A mother who started a doll business so her daughter could have a doll that looks like her says ‘open’ discussions about race should continue after Black History Month.
Olivia Thompson, 32, from Leeds, set up doll company Akila Dolls in 2020 – which makes diverse and disabled dolls – because of her daughter Amira, 10, who is mixed race and has ADHD and autism.
On a shopping trip in November 2019, Ms Thompson said her daughter got upset that all the dolls seemed to look alike, and nothing looked like her – and that’s how Akila Dolls was formed .
The first prototype was a doll called Bessie, based on the first female aviation pilot, Bessie Coleman.
“I want my dolls to be educational. So the concept is that each doll will be named after a character from the story and I tried to choose people from the story that we don’t tend to know at school,” Ms. Thompson at the PA News Agency, during Black History Month, which takes place in October in the UK.
She added that she wanted her first doll to be based on Bessie Coleman because she had a “fascinating” story.
“She was the first black female aviation pilot and she had to go to France to learn how to be a pilot because she couldn’t do it in America because she was a woman and she was black.
“She also had to learn to speak French and I think it’s such an important story to tell young people, especially girls, and to show them this fantastic figure who had to overcome so many obstacles to achieve her dream and she did it.”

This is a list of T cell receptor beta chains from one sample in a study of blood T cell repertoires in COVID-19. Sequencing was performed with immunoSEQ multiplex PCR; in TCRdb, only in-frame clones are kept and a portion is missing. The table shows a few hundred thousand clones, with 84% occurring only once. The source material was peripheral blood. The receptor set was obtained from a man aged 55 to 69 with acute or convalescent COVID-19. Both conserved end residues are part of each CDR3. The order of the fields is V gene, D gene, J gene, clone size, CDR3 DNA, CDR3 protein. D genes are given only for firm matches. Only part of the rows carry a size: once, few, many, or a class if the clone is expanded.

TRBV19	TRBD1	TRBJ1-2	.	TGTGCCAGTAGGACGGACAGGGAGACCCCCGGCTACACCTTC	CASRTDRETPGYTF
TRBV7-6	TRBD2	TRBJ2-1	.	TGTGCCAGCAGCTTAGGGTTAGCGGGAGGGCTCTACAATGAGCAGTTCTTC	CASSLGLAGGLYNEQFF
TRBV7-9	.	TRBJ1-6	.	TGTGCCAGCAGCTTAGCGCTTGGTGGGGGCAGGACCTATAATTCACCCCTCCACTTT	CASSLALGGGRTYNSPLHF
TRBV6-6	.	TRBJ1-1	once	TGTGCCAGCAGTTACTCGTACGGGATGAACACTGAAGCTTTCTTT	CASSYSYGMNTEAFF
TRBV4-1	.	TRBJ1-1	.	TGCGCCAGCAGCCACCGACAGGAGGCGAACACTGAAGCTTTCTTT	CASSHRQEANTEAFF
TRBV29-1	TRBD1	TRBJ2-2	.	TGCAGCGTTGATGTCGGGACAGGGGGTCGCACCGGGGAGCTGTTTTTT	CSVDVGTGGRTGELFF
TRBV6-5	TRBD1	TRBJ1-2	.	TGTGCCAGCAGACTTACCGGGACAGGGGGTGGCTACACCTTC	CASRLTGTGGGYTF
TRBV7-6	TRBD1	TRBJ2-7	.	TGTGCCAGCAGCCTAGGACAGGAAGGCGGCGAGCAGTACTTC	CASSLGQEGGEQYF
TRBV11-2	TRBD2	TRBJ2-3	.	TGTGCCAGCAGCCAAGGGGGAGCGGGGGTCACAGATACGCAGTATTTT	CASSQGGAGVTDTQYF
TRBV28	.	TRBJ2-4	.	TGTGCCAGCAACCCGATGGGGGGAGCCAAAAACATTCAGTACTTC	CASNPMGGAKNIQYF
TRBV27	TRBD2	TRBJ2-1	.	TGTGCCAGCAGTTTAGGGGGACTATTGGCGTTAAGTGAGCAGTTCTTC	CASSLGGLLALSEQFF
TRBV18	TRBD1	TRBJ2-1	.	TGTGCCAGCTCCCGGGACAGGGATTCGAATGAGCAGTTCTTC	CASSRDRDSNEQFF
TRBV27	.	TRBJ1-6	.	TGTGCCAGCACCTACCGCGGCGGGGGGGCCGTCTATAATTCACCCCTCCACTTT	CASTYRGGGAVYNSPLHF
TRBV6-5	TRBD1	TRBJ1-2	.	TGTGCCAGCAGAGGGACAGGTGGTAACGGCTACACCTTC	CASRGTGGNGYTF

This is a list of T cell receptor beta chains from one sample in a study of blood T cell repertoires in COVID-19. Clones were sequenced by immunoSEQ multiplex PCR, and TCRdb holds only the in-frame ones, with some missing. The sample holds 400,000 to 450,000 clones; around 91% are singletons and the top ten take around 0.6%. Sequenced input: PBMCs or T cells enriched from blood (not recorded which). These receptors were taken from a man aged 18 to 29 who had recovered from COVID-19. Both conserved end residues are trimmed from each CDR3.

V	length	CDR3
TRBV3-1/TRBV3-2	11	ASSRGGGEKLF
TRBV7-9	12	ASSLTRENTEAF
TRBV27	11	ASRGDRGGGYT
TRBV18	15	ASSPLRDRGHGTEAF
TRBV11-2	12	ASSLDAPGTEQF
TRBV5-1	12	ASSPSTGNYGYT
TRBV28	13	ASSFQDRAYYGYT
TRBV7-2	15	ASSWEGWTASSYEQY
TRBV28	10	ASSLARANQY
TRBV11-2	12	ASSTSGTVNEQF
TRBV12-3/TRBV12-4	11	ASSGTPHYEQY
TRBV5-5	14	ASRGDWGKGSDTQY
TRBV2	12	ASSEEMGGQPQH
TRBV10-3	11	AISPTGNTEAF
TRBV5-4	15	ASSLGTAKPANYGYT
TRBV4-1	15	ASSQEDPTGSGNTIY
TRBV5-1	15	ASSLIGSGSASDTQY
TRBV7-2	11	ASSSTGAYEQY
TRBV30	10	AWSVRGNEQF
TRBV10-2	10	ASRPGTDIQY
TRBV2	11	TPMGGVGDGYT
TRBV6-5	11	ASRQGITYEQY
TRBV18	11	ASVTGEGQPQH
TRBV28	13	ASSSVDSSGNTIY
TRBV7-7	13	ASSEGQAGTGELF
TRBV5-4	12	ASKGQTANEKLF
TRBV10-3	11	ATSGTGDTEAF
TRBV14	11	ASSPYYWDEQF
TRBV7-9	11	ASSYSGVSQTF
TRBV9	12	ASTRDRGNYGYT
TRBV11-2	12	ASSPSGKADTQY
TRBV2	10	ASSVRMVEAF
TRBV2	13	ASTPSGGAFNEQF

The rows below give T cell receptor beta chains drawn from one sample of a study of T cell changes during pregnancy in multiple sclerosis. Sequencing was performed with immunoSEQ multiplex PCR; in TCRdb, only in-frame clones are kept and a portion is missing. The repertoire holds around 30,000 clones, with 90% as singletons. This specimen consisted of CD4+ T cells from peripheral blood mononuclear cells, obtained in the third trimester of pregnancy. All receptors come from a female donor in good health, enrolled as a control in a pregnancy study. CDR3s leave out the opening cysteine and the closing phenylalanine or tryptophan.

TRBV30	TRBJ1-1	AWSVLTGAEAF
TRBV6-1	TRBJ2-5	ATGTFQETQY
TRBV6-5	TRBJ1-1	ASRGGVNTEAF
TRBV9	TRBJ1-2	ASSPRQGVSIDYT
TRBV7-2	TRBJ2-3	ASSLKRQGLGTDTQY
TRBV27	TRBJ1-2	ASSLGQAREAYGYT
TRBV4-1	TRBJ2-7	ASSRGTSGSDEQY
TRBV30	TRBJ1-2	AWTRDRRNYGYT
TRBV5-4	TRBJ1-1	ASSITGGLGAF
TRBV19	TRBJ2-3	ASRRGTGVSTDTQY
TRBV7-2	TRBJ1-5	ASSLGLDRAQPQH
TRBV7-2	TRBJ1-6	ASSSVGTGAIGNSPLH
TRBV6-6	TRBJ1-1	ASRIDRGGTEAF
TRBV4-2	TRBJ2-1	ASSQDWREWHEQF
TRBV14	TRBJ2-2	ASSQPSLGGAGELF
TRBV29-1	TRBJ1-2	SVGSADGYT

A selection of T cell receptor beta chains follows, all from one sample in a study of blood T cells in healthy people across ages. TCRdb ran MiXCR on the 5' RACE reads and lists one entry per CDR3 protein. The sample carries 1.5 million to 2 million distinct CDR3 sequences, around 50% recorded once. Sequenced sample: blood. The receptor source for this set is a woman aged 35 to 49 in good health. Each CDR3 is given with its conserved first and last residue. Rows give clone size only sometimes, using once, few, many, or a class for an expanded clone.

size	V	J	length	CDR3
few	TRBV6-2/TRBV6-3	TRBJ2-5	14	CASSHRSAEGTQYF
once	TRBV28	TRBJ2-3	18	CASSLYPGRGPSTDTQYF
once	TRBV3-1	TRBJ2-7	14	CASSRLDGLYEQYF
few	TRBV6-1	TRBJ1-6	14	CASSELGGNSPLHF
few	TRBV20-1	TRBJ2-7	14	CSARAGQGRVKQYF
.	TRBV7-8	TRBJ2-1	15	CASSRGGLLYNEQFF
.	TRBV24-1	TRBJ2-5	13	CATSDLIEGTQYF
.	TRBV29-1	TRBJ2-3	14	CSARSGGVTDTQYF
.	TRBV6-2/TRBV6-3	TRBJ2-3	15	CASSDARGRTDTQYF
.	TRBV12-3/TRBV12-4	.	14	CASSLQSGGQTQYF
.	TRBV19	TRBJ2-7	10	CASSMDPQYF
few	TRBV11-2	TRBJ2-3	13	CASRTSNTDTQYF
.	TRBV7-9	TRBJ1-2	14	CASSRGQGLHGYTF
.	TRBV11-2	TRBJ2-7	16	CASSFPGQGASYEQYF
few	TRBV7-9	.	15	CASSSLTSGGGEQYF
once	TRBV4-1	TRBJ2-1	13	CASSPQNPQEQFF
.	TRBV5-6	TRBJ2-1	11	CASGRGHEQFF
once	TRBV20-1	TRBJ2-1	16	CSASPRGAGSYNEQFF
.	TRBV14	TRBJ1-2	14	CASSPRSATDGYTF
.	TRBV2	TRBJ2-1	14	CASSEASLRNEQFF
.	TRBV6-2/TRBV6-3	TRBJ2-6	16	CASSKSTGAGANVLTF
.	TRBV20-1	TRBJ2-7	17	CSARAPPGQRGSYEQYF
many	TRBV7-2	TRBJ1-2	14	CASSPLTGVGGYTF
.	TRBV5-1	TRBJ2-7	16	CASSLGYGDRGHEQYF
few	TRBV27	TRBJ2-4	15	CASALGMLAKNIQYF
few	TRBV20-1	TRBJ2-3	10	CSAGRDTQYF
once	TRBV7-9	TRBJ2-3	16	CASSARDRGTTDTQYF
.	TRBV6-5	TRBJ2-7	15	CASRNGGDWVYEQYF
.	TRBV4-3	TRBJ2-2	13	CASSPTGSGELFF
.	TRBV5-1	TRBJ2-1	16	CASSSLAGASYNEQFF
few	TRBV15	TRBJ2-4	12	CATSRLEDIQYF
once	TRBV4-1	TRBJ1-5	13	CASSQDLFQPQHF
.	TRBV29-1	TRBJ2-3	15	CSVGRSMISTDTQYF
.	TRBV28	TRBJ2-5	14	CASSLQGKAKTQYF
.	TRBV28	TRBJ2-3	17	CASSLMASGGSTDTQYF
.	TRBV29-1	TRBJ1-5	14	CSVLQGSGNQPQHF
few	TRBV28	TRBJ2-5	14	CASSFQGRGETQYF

Ms. Thompson also hopes to expand the business to include dolls of children with disabilities and to include male dolls as well.
She said it’s important for toy brands to include the communities the dolls are meant to represent in the design process, which she tries to do with her business.
“It’s important to get people’s opinions because they’re the ones who are going to buy the dolls and they’ll have children represented through those dolls,” she said.
“Because I want to give them something they deserve to have and something they should have had a long time ago.”
Her daughter was also involved in the process, witnessing how the dolls “come to life” starting as a drawing and then becoming a 3D illustration.
“It’s good to see her little ideas come to life and she always says to me, ‘Mom, we should do this’, and it’s good that at a young age she has this passion and drive and she want to get so involved,” Ms. Thompson said.
“And it’s good for her to have something that represents her culture and what she looks like.”
Ms Thompson added that she also travels to Amira’s school to work on projects to make the environment as inclusive as possible.
Representation in the media is something that Ms Thompson says is “extremely important” for children.
“If children don’t see themselves represented in the media, and represented in a positive way, it affects their self-esteem, it affects the way they present themselves and think, ‘I can’t do this.’
“When I grew up in the 1980s I was a mixed race kid – my mum was black Caribbean, my dad was white British – and I grew up watching TV, playing with toys and reading books where I didn’t see anyone representing me or my Métis family.
“I started thinking, is there something wrong with my home environment? So for young people, it’s important that they see themselves in a positive light.
Although she noted there had been “steps in the right direction” in terms of media representation, through shows like Strictly Come Dancing including Rose Ayling-Ellis who is deaf, she said change had to still happen.
As Black History Month draws to a close, Ms Thompson said one of the biggest takeaways should be that ‘we shouldn’t be discussing race just for a month’.
“We need to educate ourselves, be open and ask questions, and the black community should celebrate what we have done for this country and be proud of it.”